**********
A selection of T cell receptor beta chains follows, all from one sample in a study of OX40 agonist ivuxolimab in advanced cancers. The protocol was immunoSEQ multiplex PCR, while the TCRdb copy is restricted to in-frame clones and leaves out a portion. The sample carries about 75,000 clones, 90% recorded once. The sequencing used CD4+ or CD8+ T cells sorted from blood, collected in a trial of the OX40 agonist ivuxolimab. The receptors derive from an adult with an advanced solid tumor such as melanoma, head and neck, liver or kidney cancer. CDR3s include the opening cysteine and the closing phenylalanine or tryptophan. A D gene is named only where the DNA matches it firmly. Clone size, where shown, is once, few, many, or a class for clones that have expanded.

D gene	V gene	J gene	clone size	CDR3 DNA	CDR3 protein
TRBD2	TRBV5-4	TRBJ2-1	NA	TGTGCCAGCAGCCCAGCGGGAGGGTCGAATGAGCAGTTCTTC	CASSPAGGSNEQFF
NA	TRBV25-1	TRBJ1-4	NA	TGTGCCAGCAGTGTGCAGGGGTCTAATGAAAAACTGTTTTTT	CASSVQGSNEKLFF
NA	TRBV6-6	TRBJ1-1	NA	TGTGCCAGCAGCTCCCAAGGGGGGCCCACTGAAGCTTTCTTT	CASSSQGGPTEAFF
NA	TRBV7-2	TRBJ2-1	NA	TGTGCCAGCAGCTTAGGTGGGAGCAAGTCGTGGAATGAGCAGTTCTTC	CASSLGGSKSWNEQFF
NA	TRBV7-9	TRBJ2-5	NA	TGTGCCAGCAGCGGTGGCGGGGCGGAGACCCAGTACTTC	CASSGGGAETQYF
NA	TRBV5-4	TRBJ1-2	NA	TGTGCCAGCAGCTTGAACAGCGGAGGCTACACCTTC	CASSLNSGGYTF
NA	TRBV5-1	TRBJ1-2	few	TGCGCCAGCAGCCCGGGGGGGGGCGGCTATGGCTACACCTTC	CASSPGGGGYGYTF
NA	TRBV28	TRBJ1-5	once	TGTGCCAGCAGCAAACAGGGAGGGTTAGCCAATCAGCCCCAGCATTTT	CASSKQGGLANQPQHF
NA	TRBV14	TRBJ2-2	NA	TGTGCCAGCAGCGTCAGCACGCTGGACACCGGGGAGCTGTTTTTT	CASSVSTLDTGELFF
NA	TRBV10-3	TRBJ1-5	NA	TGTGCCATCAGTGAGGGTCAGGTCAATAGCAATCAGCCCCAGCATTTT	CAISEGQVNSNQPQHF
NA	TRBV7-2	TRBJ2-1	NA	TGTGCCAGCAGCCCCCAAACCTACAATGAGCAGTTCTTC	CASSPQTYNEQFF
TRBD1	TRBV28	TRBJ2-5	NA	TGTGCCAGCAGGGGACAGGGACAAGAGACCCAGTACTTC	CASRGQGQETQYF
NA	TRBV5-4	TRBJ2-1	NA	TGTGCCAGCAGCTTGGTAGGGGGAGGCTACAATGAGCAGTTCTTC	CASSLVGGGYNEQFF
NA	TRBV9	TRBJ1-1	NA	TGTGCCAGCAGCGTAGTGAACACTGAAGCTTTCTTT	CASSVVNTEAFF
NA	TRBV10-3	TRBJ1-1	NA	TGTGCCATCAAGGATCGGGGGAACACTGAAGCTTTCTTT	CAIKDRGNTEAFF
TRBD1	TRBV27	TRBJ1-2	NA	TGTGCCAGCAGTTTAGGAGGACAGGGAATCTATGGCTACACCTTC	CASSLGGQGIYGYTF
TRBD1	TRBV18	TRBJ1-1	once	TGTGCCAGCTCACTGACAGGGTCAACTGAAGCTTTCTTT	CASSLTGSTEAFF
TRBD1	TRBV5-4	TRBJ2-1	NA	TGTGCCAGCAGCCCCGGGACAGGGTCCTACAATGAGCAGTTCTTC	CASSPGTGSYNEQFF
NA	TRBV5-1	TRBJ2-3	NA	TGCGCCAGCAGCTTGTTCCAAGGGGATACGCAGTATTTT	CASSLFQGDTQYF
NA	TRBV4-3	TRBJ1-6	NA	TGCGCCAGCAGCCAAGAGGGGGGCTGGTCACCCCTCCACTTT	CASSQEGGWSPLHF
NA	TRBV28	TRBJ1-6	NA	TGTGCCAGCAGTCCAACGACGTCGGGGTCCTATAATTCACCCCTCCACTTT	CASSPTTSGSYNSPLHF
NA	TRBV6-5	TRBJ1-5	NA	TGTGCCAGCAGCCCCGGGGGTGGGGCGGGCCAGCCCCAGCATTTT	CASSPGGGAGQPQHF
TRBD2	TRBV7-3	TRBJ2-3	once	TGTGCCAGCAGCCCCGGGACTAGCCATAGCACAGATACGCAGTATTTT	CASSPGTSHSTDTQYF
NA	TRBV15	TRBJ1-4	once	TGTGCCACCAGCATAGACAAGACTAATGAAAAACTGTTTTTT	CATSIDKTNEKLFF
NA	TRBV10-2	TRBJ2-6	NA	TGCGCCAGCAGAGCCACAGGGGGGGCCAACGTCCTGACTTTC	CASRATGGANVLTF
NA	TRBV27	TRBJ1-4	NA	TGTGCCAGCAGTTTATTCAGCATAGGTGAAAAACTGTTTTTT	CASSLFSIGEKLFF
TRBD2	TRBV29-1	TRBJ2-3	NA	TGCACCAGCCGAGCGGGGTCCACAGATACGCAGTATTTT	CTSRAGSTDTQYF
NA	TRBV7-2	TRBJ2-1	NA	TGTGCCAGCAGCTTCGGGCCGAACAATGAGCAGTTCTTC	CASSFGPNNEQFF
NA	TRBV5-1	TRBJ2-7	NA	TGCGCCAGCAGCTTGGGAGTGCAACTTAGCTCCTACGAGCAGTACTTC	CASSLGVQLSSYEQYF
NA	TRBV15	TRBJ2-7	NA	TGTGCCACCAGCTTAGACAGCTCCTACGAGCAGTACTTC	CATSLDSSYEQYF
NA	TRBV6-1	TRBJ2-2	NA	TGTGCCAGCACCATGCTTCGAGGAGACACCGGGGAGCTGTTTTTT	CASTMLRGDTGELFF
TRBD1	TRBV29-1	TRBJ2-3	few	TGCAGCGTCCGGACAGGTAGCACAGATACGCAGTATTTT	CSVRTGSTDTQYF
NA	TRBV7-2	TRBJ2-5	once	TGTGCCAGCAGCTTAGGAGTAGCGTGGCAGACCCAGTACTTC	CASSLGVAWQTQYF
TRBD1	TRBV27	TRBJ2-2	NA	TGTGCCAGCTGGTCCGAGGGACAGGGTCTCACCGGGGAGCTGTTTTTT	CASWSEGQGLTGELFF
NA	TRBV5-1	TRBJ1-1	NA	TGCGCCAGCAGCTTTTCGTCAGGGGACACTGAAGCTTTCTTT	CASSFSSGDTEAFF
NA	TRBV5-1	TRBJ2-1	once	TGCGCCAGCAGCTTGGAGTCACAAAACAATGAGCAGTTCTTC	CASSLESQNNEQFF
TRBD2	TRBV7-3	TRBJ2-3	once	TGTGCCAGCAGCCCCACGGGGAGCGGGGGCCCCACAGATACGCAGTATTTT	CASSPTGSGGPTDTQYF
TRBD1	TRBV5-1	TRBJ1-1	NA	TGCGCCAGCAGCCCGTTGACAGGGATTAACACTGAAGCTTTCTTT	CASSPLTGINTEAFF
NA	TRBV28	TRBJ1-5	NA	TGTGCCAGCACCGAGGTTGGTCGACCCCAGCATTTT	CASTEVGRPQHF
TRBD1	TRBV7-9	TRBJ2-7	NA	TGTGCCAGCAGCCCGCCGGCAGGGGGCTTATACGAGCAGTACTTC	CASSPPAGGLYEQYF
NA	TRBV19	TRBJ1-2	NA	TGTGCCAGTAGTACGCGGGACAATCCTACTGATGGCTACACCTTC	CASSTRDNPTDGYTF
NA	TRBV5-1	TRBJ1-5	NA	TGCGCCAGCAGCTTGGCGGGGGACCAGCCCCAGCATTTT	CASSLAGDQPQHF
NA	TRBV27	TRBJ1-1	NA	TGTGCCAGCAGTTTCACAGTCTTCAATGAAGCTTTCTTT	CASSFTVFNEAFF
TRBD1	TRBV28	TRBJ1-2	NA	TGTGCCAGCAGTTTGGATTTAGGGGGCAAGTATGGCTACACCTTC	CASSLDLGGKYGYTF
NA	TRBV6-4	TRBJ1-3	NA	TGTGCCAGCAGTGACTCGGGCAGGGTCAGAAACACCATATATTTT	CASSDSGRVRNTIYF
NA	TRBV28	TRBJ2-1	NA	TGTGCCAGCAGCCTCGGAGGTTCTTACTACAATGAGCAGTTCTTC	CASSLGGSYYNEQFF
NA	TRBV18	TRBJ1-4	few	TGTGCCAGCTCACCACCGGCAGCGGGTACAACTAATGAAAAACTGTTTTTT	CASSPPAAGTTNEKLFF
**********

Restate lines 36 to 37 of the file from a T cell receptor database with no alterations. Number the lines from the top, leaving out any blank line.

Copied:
TRBD1	TRBV27	TRBJ2-2	NA	TGTGCCAGCTGGTCCGAGGGACAGGGTCTCACCGGGGAGCTGTTTTTT	CASWSEGQGLTGELFF
NA	TRBV5-1	TRBJ1-1	NA	TGCGCCAGCAGCTTTTCGTCAGGGGACACTGAAGCTTTCTTT	CASSFSSGDTEAFF